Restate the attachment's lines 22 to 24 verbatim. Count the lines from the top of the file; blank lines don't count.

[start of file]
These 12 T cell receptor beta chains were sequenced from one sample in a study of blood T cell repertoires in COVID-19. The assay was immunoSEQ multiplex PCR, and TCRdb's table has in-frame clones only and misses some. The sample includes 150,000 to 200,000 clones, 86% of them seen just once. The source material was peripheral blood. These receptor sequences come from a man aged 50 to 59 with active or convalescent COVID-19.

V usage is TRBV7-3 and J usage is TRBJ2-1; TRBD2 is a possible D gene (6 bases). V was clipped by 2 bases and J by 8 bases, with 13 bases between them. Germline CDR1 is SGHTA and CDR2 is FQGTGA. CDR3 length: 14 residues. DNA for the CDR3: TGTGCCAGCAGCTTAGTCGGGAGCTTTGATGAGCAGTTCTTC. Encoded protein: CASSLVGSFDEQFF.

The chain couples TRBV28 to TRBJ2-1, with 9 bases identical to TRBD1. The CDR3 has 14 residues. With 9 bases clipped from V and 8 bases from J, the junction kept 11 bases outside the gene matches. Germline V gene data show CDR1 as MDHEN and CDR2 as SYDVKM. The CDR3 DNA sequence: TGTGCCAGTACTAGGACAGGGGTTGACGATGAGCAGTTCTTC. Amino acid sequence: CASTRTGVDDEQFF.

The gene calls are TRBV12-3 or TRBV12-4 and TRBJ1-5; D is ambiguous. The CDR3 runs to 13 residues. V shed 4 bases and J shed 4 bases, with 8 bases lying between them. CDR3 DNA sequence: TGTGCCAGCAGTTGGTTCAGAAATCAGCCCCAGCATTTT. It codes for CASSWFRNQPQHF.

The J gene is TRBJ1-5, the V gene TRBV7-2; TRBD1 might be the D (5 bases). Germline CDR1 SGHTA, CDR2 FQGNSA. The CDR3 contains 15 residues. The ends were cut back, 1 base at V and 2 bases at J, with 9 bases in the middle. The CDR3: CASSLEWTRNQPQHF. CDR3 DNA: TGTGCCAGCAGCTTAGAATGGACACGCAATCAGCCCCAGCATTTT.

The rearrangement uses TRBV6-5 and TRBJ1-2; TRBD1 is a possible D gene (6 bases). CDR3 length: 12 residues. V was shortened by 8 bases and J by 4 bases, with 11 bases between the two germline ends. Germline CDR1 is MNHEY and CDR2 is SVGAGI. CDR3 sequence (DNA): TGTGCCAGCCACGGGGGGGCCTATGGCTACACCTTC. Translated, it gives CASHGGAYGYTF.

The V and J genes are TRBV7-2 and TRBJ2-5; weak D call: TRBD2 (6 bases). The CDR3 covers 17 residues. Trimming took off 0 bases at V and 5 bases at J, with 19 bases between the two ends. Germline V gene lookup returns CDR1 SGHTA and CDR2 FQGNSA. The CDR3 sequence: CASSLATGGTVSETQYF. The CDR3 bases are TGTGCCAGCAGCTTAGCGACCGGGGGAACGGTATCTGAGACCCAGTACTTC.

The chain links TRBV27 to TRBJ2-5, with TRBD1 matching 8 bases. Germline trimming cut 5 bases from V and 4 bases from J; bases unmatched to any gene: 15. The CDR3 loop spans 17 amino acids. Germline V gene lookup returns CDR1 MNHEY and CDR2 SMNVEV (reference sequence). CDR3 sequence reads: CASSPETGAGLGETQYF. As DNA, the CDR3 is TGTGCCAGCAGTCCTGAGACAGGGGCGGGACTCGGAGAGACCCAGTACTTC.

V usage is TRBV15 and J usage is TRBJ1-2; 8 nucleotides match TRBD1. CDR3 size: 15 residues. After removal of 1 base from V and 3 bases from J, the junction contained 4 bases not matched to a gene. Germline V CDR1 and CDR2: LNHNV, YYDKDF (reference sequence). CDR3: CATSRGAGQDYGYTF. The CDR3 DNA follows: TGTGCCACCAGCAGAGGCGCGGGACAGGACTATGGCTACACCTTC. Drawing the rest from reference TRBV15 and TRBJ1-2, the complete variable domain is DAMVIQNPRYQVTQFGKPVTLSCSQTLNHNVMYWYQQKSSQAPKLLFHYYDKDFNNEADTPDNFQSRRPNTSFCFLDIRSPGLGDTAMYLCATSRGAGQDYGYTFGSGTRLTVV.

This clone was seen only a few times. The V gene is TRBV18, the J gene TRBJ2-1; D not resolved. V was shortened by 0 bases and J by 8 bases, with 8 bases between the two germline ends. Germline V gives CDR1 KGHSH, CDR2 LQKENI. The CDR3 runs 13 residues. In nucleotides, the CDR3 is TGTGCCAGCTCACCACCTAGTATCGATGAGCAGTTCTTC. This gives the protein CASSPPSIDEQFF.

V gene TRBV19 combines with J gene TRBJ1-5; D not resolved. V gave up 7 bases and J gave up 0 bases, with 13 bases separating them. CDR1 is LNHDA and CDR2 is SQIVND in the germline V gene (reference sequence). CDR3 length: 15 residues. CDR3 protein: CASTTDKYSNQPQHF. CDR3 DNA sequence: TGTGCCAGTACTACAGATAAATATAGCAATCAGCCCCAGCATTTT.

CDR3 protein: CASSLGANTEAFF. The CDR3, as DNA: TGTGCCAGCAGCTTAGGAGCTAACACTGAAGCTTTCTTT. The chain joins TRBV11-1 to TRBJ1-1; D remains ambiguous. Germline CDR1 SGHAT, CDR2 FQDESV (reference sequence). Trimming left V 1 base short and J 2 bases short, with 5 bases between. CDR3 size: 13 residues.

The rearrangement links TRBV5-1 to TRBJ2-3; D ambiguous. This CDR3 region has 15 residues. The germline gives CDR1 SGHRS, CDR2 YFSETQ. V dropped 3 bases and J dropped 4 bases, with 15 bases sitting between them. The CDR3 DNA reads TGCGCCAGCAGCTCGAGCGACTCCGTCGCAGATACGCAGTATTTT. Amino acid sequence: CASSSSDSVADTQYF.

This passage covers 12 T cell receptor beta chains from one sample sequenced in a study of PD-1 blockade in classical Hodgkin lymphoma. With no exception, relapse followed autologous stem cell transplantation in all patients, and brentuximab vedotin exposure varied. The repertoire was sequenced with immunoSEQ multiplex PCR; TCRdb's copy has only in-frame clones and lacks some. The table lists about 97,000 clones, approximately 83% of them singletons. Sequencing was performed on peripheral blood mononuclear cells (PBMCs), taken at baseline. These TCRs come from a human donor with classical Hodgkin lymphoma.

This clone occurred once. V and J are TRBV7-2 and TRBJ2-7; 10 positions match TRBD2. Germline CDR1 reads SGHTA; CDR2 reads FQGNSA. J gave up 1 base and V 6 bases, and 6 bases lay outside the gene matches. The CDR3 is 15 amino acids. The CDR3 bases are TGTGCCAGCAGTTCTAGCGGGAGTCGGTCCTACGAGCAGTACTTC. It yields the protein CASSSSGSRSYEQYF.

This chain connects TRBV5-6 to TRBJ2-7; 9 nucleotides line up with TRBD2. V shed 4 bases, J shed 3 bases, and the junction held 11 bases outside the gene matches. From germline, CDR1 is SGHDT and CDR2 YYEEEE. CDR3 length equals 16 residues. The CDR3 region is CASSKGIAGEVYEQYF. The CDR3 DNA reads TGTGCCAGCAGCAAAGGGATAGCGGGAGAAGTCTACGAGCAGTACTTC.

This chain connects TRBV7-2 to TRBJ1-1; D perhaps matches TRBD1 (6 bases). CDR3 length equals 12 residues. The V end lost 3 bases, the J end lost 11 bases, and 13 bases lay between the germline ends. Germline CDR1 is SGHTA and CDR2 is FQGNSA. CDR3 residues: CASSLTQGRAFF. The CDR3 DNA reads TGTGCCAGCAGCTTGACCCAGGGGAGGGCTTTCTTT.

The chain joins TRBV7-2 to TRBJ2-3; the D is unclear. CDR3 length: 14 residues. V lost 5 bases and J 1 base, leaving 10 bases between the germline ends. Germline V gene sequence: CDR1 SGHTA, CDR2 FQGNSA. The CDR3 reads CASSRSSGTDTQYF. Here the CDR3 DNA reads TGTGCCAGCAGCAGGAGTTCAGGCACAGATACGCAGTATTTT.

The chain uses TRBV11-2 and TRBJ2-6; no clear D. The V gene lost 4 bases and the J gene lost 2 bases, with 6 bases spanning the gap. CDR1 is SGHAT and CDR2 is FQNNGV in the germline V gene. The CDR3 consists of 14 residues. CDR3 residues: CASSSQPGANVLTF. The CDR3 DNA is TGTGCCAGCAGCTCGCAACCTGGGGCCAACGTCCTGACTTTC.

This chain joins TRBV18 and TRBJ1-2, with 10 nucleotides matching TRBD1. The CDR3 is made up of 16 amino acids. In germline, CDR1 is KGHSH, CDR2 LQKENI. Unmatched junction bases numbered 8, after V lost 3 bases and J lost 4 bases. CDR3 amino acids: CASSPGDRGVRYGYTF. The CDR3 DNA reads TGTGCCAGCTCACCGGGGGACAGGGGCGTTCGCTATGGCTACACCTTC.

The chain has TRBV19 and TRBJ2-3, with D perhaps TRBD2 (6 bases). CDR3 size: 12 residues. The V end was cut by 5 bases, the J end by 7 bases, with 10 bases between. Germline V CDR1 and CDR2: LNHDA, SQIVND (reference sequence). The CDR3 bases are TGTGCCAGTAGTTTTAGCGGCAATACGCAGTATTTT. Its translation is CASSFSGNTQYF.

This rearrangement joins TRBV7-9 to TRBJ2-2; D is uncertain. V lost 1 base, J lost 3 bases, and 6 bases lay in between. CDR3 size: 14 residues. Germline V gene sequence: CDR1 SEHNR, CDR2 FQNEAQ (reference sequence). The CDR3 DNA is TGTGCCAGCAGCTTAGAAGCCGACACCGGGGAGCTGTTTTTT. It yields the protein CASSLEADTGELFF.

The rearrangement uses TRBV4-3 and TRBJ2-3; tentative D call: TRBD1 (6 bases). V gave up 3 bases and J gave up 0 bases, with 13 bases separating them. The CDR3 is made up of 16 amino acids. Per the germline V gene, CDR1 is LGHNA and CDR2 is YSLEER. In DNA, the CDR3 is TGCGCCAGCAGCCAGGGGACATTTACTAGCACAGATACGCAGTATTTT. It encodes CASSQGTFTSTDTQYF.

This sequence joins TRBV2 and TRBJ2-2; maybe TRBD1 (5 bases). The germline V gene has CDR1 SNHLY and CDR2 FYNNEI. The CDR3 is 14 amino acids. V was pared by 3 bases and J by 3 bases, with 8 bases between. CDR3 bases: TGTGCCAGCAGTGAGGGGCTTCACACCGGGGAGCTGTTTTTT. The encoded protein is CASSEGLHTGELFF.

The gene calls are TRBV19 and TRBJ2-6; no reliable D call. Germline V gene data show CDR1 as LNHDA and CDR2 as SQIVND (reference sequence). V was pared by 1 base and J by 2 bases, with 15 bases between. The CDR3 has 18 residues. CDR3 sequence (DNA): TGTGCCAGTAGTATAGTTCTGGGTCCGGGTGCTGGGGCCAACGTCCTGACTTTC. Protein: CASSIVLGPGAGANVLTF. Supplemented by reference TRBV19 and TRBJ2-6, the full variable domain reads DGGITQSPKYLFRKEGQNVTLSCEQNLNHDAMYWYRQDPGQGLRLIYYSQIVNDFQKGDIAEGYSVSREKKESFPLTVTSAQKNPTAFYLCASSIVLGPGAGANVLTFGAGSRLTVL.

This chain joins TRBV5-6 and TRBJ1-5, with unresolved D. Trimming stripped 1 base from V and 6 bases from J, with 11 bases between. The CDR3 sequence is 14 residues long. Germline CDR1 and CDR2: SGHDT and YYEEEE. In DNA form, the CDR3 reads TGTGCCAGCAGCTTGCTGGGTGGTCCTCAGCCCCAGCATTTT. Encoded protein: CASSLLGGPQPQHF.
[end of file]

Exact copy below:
This rearrangement joins TRBV7-9 to TRBJ2-2; D is uncertain. V lost 1 base, J lost 3 bases, and 6 bases lay in between. CDR3 size: 14 residues. Germline V gene sequence: CDR1 SEHNR, CDR2 FQNEAQ (reference sequence). The CDR3 DNA is TGTGCCAGCAGCTTAGAAGCCGACACCGGGGAGCTGTTTTTT. It yields the protein CASSLEADTGELFF.

The rearrangement uses TRBV4-3 and TRBJ2-3; tentative D call: TRBD1 (6 bases). V gave up 3 bases and J gave up 0 bases, with 13 bases separating them. The CDR3 is made up of 16 amino acids. Per the germline V gene, CDR1 is LGHNA and CDR2 is YSLEER. In DNA, the CDR3 is TGCGCCAGCAGCCAGGGGACATTTACTAGCACAGATACGCAGTATTTT. It encodes CASSQGTFTSTDTQYF.

This sequence joins TRBV2 and TRBJ2-2; maybe TRBD1 (5 bases). The germline V gene has CDR1 SNHLY and CDR2 FYNNEI. The CDR3 is 14 amino acids. V was pared by 3 bases and J by 3 bases, with 8 bases between. CDR3 bases: TGTGCCAGCAGTGAGGGGCTTCACACCGGGGAGCTGTTTTTT. The encoded protein is CASSEGLHTGELFF.